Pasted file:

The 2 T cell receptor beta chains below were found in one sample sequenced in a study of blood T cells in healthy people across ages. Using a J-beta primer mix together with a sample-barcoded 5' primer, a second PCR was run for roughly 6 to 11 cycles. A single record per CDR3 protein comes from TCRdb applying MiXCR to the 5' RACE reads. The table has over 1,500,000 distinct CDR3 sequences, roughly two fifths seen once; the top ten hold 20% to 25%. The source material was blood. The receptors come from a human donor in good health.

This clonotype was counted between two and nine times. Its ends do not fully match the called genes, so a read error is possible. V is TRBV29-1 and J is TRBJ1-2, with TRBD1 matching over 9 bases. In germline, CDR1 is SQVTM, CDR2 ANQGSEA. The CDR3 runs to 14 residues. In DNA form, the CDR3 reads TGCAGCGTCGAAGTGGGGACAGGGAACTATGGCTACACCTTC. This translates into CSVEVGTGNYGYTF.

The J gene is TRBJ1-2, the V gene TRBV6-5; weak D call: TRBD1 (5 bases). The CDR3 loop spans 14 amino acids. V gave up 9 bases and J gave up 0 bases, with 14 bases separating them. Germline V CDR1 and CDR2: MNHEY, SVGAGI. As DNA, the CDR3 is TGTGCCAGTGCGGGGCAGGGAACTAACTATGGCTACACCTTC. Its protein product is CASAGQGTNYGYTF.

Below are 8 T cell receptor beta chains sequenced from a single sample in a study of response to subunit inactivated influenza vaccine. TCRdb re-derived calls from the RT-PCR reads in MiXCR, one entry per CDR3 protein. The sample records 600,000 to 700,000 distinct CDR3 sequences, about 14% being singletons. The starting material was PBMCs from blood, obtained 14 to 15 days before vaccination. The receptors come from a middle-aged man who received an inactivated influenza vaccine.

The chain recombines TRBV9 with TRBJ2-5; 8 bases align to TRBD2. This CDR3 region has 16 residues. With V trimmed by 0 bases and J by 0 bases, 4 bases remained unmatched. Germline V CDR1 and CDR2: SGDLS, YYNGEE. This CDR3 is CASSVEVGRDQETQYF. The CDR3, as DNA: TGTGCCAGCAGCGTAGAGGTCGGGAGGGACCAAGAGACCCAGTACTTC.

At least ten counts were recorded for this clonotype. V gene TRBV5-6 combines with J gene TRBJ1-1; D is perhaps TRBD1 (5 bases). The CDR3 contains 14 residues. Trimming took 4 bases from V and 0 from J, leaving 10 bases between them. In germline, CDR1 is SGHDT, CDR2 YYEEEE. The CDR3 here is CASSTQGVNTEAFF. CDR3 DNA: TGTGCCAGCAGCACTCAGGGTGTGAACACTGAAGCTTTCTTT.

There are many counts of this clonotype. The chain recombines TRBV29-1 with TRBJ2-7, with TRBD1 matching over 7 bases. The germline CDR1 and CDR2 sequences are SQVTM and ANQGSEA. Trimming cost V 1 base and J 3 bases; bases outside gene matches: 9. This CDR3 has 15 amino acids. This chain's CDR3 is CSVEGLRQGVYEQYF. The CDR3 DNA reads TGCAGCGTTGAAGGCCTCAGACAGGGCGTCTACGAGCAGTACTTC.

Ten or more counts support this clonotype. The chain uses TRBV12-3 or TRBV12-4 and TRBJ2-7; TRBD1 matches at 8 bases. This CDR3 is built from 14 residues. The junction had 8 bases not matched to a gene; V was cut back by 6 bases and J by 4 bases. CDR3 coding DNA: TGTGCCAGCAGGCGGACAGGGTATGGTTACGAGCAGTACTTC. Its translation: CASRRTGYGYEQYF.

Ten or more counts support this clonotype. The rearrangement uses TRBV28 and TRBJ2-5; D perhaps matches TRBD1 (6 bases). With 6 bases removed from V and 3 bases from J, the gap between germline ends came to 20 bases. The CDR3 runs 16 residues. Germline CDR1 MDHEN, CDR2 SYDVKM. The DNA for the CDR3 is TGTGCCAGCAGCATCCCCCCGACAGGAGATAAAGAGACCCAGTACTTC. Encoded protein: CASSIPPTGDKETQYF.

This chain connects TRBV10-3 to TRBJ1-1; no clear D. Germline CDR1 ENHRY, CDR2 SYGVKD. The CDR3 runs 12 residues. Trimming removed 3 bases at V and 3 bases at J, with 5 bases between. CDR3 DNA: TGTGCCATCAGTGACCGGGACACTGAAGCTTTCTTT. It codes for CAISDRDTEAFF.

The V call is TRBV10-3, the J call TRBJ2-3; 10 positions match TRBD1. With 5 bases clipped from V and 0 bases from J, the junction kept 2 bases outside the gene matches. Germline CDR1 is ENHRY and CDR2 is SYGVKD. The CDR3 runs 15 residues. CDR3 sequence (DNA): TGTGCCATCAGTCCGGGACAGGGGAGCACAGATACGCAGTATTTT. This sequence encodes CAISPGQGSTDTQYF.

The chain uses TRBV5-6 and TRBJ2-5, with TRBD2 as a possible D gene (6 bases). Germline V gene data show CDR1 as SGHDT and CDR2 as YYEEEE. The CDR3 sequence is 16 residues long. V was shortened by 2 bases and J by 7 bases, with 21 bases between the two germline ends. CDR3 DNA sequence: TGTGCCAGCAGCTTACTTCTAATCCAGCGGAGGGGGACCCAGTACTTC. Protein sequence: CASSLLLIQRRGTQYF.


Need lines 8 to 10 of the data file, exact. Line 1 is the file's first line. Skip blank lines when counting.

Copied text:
Ten or more counts support this clonotype. The chain uses TRBV12-3 or TRBV12-4 and TRBJ2-7; TRBD1 matches at 8 bases. This CDR3 is built from 14 residues. The junction had 8 bases not matched to a gene; V was cut back by 6 bases and J by 4 bases. CDR3 coding DNA: TGTGCCAGCAGGCGGACAGGGTATGGTTACGAGCAGTACTTC. Its translation: CASRRTGYGYEQYF.

Ten or more counts support this clonotype. The rearrangement uses TRBV28 and TRBJ2-5; D perhaps matches TRBD1 (6 bases). With 6 bases removed from V and 3 bases from J, the gap between germline ends came to 20 bases. The CDR3 runs 16 residues. Germline CDR1 MDHEN, CDR2 SYDVKM. The DNA for the CDR3 is TGTGCCAGCAGCATCCCCCCGACAGGAGATAAAGAGACCCAGTACTTC. Encoded protein: CASSIPPTGDKETQYF.

This chain connects TRBV10-3 to TRBJ1-1; no clear D. Germline CDR1 ENHRY, CDR2 SYGVKD. The CDR3 runs 12 residues. Trimming removed 3 bases at V and 3 bases at J, with 5 bases between. CDR3 DNA: TGTGCCATCAGTGACCGGGACACTGAAGCTTTCTTT. It codes for CAISDRDTEAFF.